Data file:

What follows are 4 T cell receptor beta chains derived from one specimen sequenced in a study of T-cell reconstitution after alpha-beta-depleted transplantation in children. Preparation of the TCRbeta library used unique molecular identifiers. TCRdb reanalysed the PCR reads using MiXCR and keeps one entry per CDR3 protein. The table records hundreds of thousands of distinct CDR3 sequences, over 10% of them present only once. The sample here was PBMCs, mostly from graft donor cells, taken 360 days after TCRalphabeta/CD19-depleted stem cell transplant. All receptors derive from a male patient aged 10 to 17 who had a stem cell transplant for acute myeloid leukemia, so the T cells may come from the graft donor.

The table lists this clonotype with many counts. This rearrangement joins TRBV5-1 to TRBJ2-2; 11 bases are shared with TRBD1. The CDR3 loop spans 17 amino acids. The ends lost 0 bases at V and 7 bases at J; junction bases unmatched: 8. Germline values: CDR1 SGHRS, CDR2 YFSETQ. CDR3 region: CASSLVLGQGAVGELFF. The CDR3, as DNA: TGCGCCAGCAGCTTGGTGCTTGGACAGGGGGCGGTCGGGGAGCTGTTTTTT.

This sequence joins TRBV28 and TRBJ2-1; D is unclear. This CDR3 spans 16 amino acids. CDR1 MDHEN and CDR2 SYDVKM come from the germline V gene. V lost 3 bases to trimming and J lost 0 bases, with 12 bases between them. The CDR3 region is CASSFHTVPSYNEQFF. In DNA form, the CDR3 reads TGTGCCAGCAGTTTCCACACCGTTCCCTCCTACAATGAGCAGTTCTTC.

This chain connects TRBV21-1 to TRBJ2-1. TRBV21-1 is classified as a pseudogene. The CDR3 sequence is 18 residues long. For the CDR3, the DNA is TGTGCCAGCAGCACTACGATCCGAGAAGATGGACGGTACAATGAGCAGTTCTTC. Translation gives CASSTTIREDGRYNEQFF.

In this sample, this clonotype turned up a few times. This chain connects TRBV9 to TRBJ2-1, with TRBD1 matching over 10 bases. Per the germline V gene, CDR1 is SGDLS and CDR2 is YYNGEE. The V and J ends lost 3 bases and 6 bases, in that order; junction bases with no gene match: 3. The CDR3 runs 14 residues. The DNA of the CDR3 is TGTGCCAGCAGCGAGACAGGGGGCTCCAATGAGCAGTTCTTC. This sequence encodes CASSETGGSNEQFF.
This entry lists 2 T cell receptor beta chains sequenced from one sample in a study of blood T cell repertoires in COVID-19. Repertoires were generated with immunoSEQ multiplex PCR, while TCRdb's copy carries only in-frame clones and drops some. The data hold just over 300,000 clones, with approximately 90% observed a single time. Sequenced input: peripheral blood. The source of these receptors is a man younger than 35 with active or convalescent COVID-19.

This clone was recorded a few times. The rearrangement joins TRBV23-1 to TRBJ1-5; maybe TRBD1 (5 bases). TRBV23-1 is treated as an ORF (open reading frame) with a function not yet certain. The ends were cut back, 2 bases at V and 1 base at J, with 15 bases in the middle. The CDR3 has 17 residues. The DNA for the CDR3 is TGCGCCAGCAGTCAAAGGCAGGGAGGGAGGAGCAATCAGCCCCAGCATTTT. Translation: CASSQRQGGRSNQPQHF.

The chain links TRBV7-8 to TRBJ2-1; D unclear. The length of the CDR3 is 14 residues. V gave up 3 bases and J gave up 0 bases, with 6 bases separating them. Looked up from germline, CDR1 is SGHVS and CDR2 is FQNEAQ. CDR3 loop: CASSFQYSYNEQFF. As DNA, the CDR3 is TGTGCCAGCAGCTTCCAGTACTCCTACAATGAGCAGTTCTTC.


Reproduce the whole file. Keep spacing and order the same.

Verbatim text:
What follows are 4 T cell receptor beta chains derived from one specimen sequenced in a study of T-cell reconstitution after alpha-beta-depleted transplantation in children. Preparation of the TCRbeta library used unique molecular identifiers. TCRdb reanalysed the PCR reads using MiXCR and keeps one entry per CDR3 protein. The table records hundreds of thousands of distinct CDR3 sequences, over 10% of them present only once. The sample here was PBMCs, mostly from graft donor cells, taken 360 days after TCRalphabeta/CD19-depleted stem cell transplant. All receptors derive from a male patient aged 10 to 17 who had a stem cell transplant for acute myeloid leukemia, so the T cells may come from the graft donor.

The table lists this clonotype with many counts. This rearrangement joins TRBV5-1 to TRBJ2-2; 11 bases are shared with TRBD1. The CDR3 loop spans 17 amino acids. The ends lost 0 bases at V and 7 bases at J; junction bases unmatched: 8. Germline values: CDR1 SGHRS, CDR2 YFSETQ. CDR3 region: CASSLVLGQGAVGELFF. The CDR3, as DNA: TGCGCCAGCAGCTTGGTGCTTGGACAGGGGGCGGTCGGGGAGCTGTTTTTT.

This sequence joins TRBV28 and TRBJ2-1; D is unclear. This CDR3 spans 16 amino acids. CDR1 MDHEN and CDR2 SYDVKM come from the germline V gene. V lost 3 bases to trimming and J lost 0 bases, with 12 bases between them. The CDR3 region is CASSFHTVPSYNEQFF. In DNA form, the CDR3 reads TGTGCCAGCAGTTTCCACACCGTTCCCTCCTACAATGAGCAGTTCTTC.

This chain connects TRBV21-1 to TRBJ2-1. TRBV21-1 is classified as a pseudogene. The CDR3 sequence is 18 residues long. For the CDR3, the DNA is TGTGCCAGCAGCACTACGATCCGAGAAGATGGACGGTACAATGAGCAGTTCTTC. Translation gives CASSTTIREDGRYNEQFF.

In this sample, this clonotype turned up a few times. This chain connects TRBV9 to TRBJ2-1, with TRBD1 matching over 10 bases. Per the germline V gene, CDR1 is SGDLS and CDR2 is YYNGEE. The V and J ends lost 3 bases and 6 bases, in that order; junction bases with no gene match: 3. The CDR3 runs 14 residues. The DNA of the CDR3 is TGTGCCAGCAGCGAGACAGGGGGCTCCAATGAGCAGTTCTTC. This sequence encodes CASSETGGSNEQFF.
This entry lists 2 T cell receptor beta chains sequenced from one sample in a study of blood T cell repertoires in COVID-19. Repertoires were generated with immunoSEQ multiplex PCR, while TCRdb's copy carries only in-frame clones and drops some. The data hold just over 300,000 clones, with approximately 90% observed a single time. Sequenced input: peripheral blood. The source of these receptors is a man younger than 35 with active or convalescent COVID-19.

This clone was recorded a few times. The rearrangement joins TRBV23-1 to TRBJ1-5; maybe TRBD1 (5 bases). TRBV23-1 is treated as an ORF (open reading frame) with a function not yet certain. The ends were cut back, 2 bases at V and 1 base at J, with 15 bases in the middle. The CDR3 has 17 residues. The DNA for the CDR3 is TGCGCCAGCAGTCAAAGGCAGGGAGGGAGGAGCAATCAGCCCCAGCATTTT. Translation: CASSQRQGGRSNQPQHF.

The chain links TRBV7-8 to TRBJ2-1; D unclear. The length of the CDR3 is 14 residues. V gave up 3 bases and J gave up 0 bases, with 6 bases separating them. Looked up from germline, CDR1 is SGHVS and CDR2 is FQNEAQ. CDR3 loop: CASSFQYSYNEQFF. As DNA, the CDR3 is TGTGCCAGCAGCTTCCAGTACTCCTACAATGAGCAGTTCTTC.